Examine the Evidence: Research vs. Anecdotes

Now, by this time, you all know that I’m a big advocate for research and research-based information. However, I also don’t think that we can completely negate those things that may not be based in research, or at least not based in research yet.

The average total time in review for a research paper is 7.676 months. That does not factor in the potential years prior from inception of the idea, proposal, data gathering, analyzing the data, and the initial drafts of the paper prior to submission to a journal. This information then either is read by consumers, or there is a waiting period before the science makes it into the textbooks and mainstream media. I don’t know about you, but I don’t know many people outside of academia who read countless research articles. Especially not frequent enough to read one every 20 minutes, a rate that an employee at Delve Health states is how frequently they post new research.

We need to fill the time gaps between completed research and paper publication; this is the time when anecdotal evidence is crucial. Exploring how other people have trained and comparing it to our own situation may allow us to determine whether or not we should incorporate a change. Let’s break down three areas in which anecdotal evidence is sometimes crucial: food and supplements, training, and recovery.

Foods and Supplements: What specific diet should I follow? Is fasted cardio in the morning a good idea? Do BCAAs really help training and recovery post-training?

When we look these concepts up in the research, you’ll see mixed-reviews for many. Read forums, personal accounts, and Instagram captions, you’ll see even more mixed reviews. We have to take the time, balance the information, and weigh our options prior to making a decision. Let’s use fasted cardio as an example. The research shows that fasted cardio (performing a cardiovascular training session in the morning, without consuming food prior) does not enhance fat loss and may, in fact, lead to muscle loss as well as decreased performance. Here’s a summary, if you want to delve deeper.

However, personally, I enjoy and have met many people who enjoy training in the morning without eating before. I don’t feel as if I perform my best if I eat within two hours of working out. And there’s no way I’m waking up 2 hours early for my 6am training session! So, as a result, I often strength train and do cardio fasted. I enjoy it. Does it help with fat loss? I’m not sure, personally, but there are numerous accounts and anecdotes of people saying they believe that it does. I don’t think we can discount the experiences of these people, but we must also look at it from a reflective point of view. Examine the evidence, recognize the two sides to the story, and see how best we would be able to incorporate it into our sessions, if we incorporate it at all!

Training: What training program should I use personally? Should I train in the morning or evening? Should I do my cardio or my strength training first?

When we dive into the accounts of training programs, we see even greater mixed results. For years, textbooks have stated that sets of 8-12 reps are best for hypertrophy, or muscle building. However, when we look at the research, there is evidence of hypertrophy with sets of 3-5 reps; the traditional rep scheme for those looking to build strength. And vice versa! Strength increases are seen with 8-12 reps as well. It all depends on the exact measures of strength or hypertrophy that were measured throughout the study.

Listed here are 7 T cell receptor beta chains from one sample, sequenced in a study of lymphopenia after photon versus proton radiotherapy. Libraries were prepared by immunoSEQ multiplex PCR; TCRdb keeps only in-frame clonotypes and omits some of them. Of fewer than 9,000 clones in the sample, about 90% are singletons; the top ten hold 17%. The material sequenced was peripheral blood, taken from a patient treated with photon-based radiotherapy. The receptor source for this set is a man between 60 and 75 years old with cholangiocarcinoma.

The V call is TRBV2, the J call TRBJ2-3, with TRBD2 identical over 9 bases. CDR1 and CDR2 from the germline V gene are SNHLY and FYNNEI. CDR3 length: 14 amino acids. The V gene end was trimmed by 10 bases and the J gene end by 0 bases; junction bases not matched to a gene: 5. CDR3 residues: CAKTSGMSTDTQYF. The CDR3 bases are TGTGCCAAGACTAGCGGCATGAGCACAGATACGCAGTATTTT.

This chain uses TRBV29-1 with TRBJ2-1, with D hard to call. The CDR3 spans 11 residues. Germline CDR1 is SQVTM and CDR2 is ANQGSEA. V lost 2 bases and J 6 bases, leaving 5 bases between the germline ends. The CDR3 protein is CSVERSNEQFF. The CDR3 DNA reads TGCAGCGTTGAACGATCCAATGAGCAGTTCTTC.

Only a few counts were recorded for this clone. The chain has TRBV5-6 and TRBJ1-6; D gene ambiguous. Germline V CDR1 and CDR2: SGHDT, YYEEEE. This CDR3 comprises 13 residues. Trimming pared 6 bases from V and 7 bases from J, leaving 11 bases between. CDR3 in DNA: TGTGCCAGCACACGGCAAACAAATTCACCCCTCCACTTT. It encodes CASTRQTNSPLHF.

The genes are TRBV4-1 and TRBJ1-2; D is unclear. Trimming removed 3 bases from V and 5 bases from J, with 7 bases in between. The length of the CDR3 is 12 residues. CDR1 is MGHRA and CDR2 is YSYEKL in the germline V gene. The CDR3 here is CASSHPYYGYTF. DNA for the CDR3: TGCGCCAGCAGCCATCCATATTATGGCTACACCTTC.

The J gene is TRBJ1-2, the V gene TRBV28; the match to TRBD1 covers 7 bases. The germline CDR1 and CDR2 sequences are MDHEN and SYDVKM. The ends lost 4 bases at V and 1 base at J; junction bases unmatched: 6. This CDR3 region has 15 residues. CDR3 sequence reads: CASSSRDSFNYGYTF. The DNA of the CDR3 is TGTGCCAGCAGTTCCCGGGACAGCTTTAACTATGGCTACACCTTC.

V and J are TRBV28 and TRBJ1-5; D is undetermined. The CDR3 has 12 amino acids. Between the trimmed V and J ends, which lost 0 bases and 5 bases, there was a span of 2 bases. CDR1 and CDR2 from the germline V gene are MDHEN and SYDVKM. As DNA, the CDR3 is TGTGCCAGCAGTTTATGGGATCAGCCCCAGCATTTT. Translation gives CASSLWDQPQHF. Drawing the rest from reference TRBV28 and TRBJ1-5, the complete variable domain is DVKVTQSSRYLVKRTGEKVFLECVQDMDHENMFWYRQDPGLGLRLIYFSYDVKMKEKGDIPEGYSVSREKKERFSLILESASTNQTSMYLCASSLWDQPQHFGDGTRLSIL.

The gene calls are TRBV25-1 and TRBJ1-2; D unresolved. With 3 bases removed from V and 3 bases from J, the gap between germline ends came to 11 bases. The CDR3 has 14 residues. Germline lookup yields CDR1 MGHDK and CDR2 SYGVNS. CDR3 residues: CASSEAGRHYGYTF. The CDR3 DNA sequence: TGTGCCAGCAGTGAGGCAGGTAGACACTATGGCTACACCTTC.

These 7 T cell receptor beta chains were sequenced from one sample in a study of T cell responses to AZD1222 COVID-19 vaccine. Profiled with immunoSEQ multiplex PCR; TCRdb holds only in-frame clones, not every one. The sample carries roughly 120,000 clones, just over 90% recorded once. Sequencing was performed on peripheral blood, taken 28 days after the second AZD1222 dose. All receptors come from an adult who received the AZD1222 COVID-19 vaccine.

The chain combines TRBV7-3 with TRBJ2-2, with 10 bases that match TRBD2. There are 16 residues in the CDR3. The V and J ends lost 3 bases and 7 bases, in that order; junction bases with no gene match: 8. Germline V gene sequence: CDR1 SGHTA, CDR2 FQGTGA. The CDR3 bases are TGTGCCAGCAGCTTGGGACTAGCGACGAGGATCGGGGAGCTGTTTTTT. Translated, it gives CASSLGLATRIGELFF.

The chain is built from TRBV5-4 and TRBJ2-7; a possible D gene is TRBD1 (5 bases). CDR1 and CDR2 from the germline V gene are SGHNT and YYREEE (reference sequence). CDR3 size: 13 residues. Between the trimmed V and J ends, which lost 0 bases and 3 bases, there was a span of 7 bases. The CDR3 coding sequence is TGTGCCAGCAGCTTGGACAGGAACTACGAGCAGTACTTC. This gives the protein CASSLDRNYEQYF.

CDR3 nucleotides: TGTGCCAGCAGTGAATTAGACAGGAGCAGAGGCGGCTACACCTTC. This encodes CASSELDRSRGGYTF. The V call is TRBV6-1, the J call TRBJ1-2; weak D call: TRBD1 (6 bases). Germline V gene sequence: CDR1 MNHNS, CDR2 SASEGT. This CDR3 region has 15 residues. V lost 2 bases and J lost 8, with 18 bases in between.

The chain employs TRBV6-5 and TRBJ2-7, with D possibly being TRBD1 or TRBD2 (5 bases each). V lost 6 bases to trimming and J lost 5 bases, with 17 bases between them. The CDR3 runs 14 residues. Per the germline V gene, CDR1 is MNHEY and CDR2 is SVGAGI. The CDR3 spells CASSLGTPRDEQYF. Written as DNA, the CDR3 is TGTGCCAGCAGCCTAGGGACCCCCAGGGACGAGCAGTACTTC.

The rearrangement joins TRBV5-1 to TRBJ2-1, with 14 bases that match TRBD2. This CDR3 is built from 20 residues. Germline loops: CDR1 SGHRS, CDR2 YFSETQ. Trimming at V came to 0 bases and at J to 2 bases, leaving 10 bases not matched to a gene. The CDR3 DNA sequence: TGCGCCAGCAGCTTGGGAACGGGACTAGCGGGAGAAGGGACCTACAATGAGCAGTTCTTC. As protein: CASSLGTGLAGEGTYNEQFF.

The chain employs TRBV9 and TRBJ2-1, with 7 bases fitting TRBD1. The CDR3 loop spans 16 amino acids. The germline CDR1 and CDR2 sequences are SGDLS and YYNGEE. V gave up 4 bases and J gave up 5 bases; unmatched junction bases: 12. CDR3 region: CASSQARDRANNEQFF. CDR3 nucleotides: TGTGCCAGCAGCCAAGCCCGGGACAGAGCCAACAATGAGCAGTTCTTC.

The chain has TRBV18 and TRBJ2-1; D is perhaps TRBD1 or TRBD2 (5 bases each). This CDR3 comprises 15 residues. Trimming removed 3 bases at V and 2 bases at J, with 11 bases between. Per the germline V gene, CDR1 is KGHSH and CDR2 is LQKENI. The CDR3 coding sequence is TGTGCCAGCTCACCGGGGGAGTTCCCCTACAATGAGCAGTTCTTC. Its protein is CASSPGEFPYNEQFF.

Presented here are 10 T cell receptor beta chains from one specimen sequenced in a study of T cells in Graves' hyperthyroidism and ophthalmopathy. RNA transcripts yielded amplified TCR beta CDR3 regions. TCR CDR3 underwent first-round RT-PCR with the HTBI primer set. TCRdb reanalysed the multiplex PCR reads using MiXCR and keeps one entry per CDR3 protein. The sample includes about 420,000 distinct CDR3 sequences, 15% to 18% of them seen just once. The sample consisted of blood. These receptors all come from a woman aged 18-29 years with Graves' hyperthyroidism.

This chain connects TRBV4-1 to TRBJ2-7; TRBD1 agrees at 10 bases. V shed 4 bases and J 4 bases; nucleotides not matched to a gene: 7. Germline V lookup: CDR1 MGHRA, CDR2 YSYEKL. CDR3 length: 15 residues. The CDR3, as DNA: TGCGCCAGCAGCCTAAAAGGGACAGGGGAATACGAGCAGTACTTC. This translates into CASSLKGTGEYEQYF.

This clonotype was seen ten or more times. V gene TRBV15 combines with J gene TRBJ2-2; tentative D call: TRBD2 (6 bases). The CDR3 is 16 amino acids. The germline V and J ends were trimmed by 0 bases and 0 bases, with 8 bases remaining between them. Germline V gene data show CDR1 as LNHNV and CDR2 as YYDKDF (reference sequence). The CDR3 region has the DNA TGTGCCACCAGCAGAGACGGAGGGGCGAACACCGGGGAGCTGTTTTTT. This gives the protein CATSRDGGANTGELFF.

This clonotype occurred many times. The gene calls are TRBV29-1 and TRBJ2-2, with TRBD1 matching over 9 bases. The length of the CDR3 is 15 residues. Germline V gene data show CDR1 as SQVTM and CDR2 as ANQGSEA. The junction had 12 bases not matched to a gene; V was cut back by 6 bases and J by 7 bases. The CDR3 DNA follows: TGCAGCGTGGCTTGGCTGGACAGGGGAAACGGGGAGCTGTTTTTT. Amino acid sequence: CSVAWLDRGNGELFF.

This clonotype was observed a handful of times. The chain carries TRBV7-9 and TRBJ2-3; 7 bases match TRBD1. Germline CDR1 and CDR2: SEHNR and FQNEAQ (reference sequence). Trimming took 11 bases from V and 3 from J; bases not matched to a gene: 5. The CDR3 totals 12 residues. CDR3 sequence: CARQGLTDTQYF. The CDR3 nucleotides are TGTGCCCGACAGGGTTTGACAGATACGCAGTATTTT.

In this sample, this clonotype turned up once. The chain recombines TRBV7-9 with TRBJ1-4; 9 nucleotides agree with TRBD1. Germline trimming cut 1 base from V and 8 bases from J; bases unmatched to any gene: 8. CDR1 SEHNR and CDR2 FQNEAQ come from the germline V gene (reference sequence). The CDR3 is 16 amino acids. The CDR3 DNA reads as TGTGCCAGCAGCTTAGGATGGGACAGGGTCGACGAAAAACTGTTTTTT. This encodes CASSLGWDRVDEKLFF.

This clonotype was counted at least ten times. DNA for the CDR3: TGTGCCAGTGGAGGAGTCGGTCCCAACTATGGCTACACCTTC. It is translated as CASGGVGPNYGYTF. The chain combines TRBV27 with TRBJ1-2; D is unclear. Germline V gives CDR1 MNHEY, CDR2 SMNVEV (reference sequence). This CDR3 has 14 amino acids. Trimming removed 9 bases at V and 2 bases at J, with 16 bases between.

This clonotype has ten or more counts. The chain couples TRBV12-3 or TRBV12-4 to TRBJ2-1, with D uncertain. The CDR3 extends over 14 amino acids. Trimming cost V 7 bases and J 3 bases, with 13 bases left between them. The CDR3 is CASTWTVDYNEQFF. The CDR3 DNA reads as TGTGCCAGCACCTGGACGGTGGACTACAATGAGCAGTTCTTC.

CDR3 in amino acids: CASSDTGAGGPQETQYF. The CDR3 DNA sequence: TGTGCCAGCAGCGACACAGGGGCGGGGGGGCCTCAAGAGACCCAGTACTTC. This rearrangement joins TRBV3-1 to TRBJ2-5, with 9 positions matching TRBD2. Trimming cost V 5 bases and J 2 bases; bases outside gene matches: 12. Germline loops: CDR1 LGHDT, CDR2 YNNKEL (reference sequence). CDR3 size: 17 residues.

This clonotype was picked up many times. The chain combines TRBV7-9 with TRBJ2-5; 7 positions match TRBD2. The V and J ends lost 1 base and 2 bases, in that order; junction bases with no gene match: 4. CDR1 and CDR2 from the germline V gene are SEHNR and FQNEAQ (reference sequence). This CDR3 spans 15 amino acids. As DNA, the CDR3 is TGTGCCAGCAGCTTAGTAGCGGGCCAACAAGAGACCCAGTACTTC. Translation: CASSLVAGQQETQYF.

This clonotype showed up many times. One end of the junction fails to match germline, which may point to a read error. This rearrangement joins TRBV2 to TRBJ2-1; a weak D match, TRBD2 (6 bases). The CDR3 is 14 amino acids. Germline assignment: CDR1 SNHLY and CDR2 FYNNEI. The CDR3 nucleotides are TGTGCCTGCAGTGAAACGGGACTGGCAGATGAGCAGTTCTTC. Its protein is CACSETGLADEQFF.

As with the fasted cardio debate, personal accounts yield an equally confusing picture when we talk about if you should strength train or do cardio first during a workout. Personally, if I’m performing a lot of lower body exercises, I’ll opt for cardio second to save my legs. However, if I know I’m doing a more upper body focused day, I’ll usually do cardio first so I can better keep my heart rate up during my strength training, which is typically lower intensity on an upper body day. It all depends!

My advice to clients is to prioritize what you most want to accomplish. If you’re training for a marathon, run first and strength train second. If you’re trying to set a personal record (or PR) for your squat, I would squat first and then run after.

Recovery: Should I foam roll? Does cryotherapy work? What about meditation?

Foam rolling is perhaps the best example for anecdotal evidence taking the place of research-based information. The research based information is entirely mixed. Some shows benefit in a specific population. Other experiments show no evidence of a positive effect. In addition, many variables are unaccounted for: How long did they foam roll? What type of foam roller was used? What pressure was placed on the foam roller? There’s a wide array of faults and holes in the research. Since foam rolling is a relatively new mode of recovery, it’s the hope that many of these gaps will be filled in the future.

But until that point, we rely on personal experience and the experience of others. Do you feel as if foam rolling helps? Then incorporate it! Do you hate it and prefer a massage? Find a local massage therapist and schedule an appointment. Do you feel like it decreases your strength if you do it right before working out? Try taking 10-15 minutes at night as you’re watching TV to roll out sore muscles.

Ultimately, it’s about weighing the variables and discovering what works best for you. Whether you’re considering anecdotal or scientific evidence, you are the best predictor of what works for you. Don’t choose a diet protocol or training program and expect to look like the person who created them. Results always vary. Even if the research is consistent, you may be the outlier. Health and fitness is an n=1 experiment.

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